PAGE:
Miami Valley School’s Kirkland and Pardue set to tackle Division II tournament in doubles

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The Miami Valley School
Miami Valley School juniors Katherine Pardue and Julie Kirkland enter the Division
II tournament strong contenders to reach state. They open postseason
play in the Dayton bracket at Centerville High School on Thursday.
Kirkland and Pardue decided to team up after giving the Rams their best
1-2 punch at first and second singles, respectively, in years. A big
part of the Rams’ state ranking (No. 12 last week), it’s a good bet
they’ll pack a wallop in the doubles tournament, too.


DAYTON – With homework, exams, regular-season matches and the Ohio Tennis Coaches Association team tournament, The Miami Valley School’s Katherine Pardue has plenty on her mind this week.

Mix in the Ohio High School Athletic Association’s sectional tournament and “it’s a tense time,” Pardue said.

And she’s a No. 1 sectional seed. Imagine how the rest of the bracket feels knowing the effort needed to keep their seasons alive.

Pardue and doubles teammate Julie Kirkland, though, enter the Division II tournament strong contenders to reach state. They open postseason play in the Dayton bracket at Centerville High School on Thursday. Kirkland and Pardue decided to team up after giving the Rams their best 1-2 punch at first and second singles, respectively, in years. A big part of the Rams’ state ranking (No. 12 last week), it’s a good bet they’ll pack a wallop in the doubles tournament, too.

“Obviously when you do this the goal is to win sectional,” Miami Valley coach Vin Romeo said of pairing Kirkland and Pardue. “You go into the district as a No. 1 and you get to play a No. 4 from somewhere else, then likely a No. 2 to get to state. What you don’t know is what No. 2 you'll play. Will it be a No. 2 from the toughest draw or a No. 2 from somewhere else?”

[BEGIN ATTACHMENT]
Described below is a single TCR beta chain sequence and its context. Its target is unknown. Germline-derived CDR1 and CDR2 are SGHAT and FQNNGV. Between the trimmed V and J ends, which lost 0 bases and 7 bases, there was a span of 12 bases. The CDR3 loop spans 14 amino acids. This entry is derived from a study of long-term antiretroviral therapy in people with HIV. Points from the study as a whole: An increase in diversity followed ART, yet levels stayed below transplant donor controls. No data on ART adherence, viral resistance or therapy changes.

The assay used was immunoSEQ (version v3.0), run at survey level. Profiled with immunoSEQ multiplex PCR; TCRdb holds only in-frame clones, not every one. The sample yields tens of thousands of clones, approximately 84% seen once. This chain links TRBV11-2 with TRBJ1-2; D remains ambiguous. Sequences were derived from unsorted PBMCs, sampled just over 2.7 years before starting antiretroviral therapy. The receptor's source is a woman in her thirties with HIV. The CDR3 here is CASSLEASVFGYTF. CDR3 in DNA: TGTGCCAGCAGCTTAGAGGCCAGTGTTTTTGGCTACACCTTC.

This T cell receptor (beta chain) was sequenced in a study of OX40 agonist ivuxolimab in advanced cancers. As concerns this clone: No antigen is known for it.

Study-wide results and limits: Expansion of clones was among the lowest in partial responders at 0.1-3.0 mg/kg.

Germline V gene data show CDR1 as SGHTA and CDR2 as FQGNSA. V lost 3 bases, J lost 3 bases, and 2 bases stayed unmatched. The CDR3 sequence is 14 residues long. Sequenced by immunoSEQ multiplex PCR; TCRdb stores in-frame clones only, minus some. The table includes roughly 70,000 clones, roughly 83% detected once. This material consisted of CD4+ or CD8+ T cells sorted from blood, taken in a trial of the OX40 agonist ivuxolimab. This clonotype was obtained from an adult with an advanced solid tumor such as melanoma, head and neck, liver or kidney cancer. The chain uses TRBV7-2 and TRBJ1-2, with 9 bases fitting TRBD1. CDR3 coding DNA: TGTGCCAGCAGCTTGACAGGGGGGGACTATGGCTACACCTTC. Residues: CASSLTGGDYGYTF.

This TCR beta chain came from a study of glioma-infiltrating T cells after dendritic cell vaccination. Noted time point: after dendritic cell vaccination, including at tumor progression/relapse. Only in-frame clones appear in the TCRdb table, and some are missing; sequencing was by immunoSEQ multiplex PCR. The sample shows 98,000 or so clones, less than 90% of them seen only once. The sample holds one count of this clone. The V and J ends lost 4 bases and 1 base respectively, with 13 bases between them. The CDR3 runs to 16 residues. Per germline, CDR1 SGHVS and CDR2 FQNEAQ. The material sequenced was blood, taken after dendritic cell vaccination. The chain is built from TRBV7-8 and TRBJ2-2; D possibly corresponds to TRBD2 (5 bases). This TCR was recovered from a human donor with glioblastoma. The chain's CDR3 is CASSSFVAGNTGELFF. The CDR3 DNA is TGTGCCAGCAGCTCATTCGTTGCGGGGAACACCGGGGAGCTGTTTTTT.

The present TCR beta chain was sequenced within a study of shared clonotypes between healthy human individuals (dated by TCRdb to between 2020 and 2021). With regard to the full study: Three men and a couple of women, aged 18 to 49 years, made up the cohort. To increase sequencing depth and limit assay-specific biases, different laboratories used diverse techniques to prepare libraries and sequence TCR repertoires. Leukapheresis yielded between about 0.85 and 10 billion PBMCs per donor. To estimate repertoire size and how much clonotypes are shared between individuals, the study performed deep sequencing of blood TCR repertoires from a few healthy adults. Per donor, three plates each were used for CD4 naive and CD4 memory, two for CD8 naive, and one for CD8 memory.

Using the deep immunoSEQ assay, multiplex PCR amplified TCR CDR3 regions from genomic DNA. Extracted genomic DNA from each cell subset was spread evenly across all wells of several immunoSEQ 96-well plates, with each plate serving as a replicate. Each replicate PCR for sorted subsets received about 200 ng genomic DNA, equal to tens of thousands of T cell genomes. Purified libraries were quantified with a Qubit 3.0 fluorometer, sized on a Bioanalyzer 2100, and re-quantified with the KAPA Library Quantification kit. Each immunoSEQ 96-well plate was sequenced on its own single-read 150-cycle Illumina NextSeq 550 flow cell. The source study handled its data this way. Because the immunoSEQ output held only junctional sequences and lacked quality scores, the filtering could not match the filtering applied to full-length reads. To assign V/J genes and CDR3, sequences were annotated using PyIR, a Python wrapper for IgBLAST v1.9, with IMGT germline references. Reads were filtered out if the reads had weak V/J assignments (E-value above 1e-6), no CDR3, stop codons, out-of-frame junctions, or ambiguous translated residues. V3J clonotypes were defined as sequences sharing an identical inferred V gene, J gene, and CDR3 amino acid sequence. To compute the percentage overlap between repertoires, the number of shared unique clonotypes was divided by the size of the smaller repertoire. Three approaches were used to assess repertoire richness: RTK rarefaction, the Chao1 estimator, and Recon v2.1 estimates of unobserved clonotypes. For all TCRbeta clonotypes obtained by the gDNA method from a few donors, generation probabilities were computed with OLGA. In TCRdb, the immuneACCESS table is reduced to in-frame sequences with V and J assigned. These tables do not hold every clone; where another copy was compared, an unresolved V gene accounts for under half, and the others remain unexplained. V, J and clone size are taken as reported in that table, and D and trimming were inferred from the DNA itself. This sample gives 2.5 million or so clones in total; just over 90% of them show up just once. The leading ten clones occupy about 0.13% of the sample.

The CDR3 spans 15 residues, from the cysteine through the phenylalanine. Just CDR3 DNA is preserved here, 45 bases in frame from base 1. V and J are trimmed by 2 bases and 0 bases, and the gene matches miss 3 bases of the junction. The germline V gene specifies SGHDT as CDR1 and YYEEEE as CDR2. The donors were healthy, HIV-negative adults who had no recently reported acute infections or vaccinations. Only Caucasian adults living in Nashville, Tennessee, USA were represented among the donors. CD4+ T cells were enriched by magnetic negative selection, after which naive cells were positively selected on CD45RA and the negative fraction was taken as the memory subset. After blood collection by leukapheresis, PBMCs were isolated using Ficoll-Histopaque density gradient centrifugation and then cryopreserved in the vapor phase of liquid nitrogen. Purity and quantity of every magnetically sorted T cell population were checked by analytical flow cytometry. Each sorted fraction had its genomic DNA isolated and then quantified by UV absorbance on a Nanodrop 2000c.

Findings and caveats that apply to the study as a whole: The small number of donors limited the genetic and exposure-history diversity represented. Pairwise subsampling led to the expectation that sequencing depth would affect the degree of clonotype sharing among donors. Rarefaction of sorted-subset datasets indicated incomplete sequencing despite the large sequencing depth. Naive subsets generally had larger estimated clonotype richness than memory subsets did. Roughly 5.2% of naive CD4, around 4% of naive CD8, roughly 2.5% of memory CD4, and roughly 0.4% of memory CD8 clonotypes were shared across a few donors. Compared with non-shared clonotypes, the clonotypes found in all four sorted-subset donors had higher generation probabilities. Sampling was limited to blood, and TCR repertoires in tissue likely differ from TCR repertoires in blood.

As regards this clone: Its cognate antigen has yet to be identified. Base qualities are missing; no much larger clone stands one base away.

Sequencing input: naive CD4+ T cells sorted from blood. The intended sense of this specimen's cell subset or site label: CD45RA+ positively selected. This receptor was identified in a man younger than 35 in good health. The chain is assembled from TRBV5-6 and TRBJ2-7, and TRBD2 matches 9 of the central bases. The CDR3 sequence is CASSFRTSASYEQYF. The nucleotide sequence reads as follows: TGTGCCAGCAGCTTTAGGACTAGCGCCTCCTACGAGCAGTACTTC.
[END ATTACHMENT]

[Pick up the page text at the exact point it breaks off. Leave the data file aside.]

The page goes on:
Pardue and Kirkland, both juniors, are willing to take their chance. The long-time friends wanted to pair up before possibly giving the singles tournament a shot next year. Pardue’s aggressive net game complements Kirkland’s baseline power. The trick is making that work at the same time. While Pardue has extensive doubles experience, it’s a relatively new thing for Kirkland.

“You have to communicate with each other a whole lot,” Pardue said. “It was a little different for Julie. I’ve been playing doubles since my freshman year. You just have to remember it’s tennis and you can’t get too serious about it.”

Their game styles aren’t their only difference. Kirkland comes from a tennis family. Brothers Ryan and Brent were standouts for Kettering Alter. Sister Erin also led the Knights before playing No. 1 singles at the University of Dayton. Sister Jessica plays on the WTA pro circuit. And Julie, the youngest, started playing at age 4 on a court in her parents’ backyard.

As for Pardue, her mom Karen plays at the Kettering Tennis Center. Katherine, who also tried gymnastics and dancing at an early age, always came back to tennis. She’s been playing since the first grade.

“I can’t imagine not playing tennis,” Pardue said. “That’s part of who I am.”

Pardue is looking for another identity this October. She’d like to be known as a state champion. But she’ll be happy with making an appearance at Columbus. Still, that state title is fun to think about.

“It’s hard not to talk about that. I wouldn’t say winning state but going to state is what (Julie and I) talk about,” Pardue said.

Kirkland, meanwhile, is enjoying this season as much as anyone. Home schooled in junior high and spending her freshman year at Middletown Fenwick, Pardue convinced Kirkland to attend Miami Valley. It’s been nothing but net gains for the tennis duo since.

“It’s just a small school and you know everyone,” Kirkland said. “ You can talk to the teachers about anything.”

Pardue and Kirkland hope they give the school something to talk about, themselves. So far so good. Kirkland is undefeated and Pardue’s lone loss came against Miamisburg when she was physically spent from a fever.

“(Julie) always has a respect for her opponent, but it’s business on the court,” Romeo said. “She wants to finish and get off the court as fast as she can. What I love most about Katherine, when things don’t go well you can almost see it in her eyes. She says, ‘Okay Katherine, it’s time to play.’ All of a sudden you see a change in her. … We go as they go. Obviously they have gone really well.”

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